Easter morning, and I'm wondering whatever happened to the Magic Treat of my childhood.
We had the usual stuff in our messy Easter baskets, stuffed in with that shredded cellophane that gets into everything, and I seem to remember a lot of jellybeans and a large, waxen egg with a white centre. Nobody liked these, but who were we to argue with the Easter bunny?
I would go along with anything when I was a kid, including the idea of a Harvey-esque full-sized rabbit hopping all over the universe to distribute candy and toys. But mostly candy. The piece de resistance (never mind if I spelled that right, it's Easter) was the Laura Secord egg, usually called by us kids the "rich egg" because if you had more than a small bite of it at a time, you'd gag on the sweetness. It had a fairly thick milk chocolate shell, a fondant-y centre and a yolky-looking middle, which we assumed was made of entirely dfferent material. Yolk candy.
Though I remember it as being about the size of my fist, it was a child's fist. But still pretty big.
Lots of people have fond, even mooshy memories of the Laura Secord Easter Egg, which apparently is still available in Canada's Far East. They remember Mammy or Aunt Dora or somebody-or-other giving them the rich egg on Easter morning, the ritual opening of the box and removal of the paper grass, the malty sweet smell of the chocolate. Memories like these are powerful stuff. But though the egg is still manufactured, like so many things, it has changed. On the internet I found a taste test of the egg as it stands today, and it fell rather short, getting something like a 6 out of 10.
But has the egg changed, or have we? Perhaps both. Today, I am sure people would not cut small slices off the egg and eat maybe one slice per day until the thing was gone (carefully keeping the leftovers in the refrigerator). They'd have at it and eat the whole thing in one go, if the 400-pound young woman we saw in the lineup at at McDonalds yesterday is any indication.
People wouldn't know what to do with a rich egg if it bit them.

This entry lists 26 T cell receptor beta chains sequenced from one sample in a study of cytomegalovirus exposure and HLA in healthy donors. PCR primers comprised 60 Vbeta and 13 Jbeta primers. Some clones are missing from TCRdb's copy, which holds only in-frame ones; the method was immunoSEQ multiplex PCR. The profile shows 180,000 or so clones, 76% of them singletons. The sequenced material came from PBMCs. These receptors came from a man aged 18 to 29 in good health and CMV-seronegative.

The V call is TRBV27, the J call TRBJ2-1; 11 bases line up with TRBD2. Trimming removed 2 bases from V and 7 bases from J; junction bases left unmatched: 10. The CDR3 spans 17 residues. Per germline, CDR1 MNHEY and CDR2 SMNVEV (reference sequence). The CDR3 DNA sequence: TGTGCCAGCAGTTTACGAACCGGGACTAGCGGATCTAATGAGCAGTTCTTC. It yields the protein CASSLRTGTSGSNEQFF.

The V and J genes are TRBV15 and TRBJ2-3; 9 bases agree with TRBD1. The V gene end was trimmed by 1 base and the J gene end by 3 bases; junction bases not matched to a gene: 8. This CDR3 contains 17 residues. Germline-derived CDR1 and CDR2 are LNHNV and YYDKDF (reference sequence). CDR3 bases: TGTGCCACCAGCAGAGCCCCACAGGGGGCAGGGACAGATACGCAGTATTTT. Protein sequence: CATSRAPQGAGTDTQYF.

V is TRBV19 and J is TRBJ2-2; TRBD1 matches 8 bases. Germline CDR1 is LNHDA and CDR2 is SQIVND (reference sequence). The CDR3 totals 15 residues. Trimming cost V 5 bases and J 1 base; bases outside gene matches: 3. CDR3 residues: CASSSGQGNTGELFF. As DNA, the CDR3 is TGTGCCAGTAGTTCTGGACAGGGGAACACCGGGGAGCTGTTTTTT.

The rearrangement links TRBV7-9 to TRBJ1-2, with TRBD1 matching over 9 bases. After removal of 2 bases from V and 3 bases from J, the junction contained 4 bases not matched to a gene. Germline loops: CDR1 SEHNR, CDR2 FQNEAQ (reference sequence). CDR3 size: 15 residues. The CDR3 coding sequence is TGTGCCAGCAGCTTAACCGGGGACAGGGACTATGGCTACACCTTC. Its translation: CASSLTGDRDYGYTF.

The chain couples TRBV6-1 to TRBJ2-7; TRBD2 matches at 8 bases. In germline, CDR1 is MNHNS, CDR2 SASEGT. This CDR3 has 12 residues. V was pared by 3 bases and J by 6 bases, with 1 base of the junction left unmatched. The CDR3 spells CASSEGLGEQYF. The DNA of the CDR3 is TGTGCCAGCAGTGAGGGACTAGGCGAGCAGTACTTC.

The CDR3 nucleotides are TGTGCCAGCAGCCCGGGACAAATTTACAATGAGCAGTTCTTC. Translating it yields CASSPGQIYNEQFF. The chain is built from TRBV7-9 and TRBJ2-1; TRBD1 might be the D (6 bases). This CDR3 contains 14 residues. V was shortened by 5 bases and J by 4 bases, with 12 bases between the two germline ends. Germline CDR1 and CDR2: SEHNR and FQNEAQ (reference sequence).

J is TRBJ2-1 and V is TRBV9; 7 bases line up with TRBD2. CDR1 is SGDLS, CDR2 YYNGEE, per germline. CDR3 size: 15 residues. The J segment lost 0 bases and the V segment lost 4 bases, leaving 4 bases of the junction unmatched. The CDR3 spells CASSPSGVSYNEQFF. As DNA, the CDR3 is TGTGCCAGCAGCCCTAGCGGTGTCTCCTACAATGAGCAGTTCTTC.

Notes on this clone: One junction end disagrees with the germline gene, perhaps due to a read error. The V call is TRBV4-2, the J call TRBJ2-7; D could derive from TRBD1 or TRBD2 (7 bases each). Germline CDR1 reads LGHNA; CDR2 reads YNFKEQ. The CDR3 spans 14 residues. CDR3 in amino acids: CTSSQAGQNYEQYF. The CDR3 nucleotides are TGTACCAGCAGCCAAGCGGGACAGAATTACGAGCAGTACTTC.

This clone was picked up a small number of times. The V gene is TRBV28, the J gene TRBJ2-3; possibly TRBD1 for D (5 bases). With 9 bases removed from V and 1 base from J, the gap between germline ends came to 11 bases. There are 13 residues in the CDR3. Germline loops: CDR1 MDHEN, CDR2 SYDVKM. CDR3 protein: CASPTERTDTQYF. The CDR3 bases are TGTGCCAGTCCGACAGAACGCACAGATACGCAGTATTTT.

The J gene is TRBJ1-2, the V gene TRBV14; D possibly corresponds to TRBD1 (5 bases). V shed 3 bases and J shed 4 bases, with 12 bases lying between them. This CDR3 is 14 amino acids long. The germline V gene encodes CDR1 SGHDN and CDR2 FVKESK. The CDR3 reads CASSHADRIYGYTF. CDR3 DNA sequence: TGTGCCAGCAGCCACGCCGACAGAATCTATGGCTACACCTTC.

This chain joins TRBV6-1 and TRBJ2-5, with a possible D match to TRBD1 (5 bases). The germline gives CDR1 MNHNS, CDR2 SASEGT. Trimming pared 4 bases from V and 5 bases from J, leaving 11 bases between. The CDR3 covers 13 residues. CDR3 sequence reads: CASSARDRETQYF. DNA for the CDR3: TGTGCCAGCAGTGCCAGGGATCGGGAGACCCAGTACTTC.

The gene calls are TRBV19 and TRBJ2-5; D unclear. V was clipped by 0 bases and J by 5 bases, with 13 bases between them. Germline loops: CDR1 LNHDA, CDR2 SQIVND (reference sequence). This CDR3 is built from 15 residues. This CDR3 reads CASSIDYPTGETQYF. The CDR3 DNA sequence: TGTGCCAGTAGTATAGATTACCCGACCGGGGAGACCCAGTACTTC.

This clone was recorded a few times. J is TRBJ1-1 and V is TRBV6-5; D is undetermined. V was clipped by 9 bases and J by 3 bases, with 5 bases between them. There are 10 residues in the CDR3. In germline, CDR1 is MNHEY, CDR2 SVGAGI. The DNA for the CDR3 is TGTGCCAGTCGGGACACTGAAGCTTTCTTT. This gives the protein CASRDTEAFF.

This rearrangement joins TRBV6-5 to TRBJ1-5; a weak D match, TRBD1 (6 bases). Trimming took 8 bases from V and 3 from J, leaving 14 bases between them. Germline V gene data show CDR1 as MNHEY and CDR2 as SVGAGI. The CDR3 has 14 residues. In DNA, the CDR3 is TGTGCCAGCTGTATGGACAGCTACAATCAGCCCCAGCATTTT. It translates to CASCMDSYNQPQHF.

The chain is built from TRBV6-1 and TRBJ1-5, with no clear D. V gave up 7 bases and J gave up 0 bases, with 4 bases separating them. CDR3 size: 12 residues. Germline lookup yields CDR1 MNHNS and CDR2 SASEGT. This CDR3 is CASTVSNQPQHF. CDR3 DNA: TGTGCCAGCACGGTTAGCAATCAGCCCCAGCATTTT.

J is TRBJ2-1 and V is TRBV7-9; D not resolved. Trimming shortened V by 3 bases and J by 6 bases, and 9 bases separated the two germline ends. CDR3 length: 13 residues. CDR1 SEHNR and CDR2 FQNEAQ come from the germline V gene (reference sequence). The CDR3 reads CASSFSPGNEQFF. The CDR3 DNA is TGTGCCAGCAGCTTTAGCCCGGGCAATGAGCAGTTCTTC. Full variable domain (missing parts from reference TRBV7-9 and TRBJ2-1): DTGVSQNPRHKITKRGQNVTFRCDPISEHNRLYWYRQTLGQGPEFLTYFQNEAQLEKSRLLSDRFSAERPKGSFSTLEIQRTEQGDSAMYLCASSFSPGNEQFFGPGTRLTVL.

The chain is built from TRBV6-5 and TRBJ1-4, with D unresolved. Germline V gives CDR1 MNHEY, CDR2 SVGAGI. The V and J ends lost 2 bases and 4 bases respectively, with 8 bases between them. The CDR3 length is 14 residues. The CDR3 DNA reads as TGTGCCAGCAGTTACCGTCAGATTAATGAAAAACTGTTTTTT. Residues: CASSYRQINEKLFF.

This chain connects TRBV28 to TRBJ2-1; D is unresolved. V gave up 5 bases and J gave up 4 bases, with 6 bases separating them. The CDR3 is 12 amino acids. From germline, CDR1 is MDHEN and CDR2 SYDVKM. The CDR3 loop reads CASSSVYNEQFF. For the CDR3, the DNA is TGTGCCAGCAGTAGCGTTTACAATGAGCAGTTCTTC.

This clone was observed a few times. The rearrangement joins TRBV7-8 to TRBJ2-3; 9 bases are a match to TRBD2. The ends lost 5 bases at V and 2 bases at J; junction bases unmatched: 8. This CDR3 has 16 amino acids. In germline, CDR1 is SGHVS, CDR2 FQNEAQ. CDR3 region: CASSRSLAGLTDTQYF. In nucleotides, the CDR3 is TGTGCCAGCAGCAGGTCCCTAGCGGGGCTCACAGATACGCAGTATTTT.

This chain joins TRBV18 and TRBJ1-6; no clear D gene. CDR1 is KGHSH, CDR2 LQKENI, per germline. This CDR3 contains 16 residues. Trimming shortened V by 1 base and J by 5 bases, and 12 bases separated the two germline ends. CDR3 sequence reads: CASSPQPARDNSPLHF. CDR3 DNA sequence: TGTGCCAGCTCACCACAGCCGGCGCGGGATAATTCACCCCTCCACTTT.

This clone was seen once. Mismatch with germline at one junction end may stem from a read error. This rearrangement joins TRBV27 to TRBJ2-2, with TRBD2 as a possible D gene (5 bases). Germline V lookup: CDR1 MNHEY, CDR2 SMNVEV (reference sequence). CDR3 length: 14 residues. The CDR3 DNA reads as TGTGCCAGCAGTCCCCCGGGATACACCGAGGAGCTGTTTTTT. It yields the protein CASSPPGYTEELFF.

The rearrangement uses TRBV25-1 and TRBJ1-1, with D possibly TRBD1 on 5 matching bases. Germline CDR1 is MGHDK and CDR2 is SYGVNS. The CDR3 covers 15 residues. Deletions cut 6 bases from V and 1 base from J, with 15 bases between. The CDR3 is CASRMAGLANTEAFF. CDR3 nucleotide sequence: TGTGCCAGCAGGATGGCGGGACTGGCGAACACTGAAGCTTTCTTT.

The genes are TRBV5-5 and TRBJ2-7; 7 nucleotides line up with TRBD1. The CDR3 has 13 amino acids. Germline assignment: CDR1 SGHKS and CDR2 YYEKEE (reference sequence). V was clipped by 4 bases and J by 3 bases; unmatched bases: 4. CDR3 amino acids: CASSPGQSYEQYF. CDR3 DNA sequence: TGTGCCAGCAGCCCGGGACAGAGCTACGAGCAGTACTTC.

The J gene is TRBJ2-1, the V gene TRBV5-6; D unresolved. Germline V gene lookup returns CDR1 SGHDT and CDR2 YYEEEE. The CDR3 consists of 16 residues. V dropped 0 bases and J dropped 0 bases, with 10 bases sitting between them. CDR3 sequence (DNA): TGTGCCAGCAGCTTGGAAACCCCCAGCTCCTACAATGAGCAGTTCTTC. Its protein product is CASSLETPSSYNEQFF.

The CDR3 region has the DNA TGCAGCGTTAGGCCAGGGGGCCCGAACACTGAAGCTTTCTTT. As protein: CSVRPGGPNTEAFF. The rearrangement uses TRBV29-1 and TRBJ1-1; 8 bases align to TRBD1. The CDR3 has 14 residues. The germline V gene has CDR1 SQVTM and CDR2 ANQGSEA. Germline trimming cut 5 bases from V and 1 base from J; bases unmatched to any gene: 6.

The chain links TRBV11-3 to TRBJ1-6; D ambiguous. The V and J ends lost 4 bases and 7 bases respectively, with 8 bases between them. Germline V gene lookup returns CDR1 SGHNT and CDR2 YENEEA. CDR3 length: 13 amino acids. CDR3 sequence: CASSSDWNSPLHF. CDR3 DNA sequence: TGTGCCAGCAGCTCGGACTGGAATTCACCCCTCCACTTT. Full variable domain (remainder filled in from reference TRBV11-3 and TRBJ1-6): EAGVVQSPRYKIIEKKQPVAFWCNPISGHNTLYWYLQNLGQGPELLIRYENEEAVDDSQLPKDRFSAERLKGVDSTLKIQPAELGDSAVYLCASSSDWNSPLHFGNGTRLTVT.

I found several recipes for a replica of the Secord egg which are no doubt improvements on the goopy new version (which probably resembles the blandly sweet Cadbury cream egg). I like this one because it purports to be "healthy". Well, there are 22 servings here, so unless you eat them all at once (which probably most people would, in this age of dangerous gluttony and overconsumption - and hey, whatever happened to the concept of gluttony as a "deadly sin"? Nobody even uses the word any more. Call Marlon Brando.) I'll just let that thought dangle. It's Easter.
(Before this "healthy recipe" I will display an example of a homemade egg that is probably excruciatingly good, way better than our "rich egg" ever was. This probably takes approximately one million hours to make.)
Easter Eggs (Like Laura Secord) Recipe
Looking for an easy Easter Eggs (like laura secord) recipe? Learn how to make Easter Eggs (like laura secord) using healthy ingredients.
(Homemade easter eggs like laura secord) chocolate covered sugar eggs with a yellow yolk and white sugar dough surrounding the yolk. Makes 22 servings.)
Recipe Ingredients for Easter Eggs (like laura secord)
|3||lbs icing sugar|
|300||ml Sweetened Condensed Milk|
|1||tbsp corn syrup|
|16||oz baking chocolate|
Recipe Directions for Easter Eggs (like laura secord)
- mix all ingredients, except chocolate in a food processer or mixing bowl, adding the icing sugar a little at a time.
- take 1/4 of the sugar dough and mix yellow food colouring into it, which makes the yolk part of the egg. then form the yellow dough into 20 -22 balls, cool in fridge. Then take the remaining dough and cut it into 22 same size pieces which you will wrap around the yellow yolk balls, to form your egg. Chill these again, and then dip them in the chocolate which is melted in a double boiler.(pour the chocolate over the egg as opposed to dipping the egg directly into the melted chocolate
Serving Size 106.6g
Amount Per Serving
Calories from Fat
% Daily Value*
* Based on a 2000 calorie diet
Nutritional details are an estimate and should only be used as a guide for approximation.
|Good points||Bad points|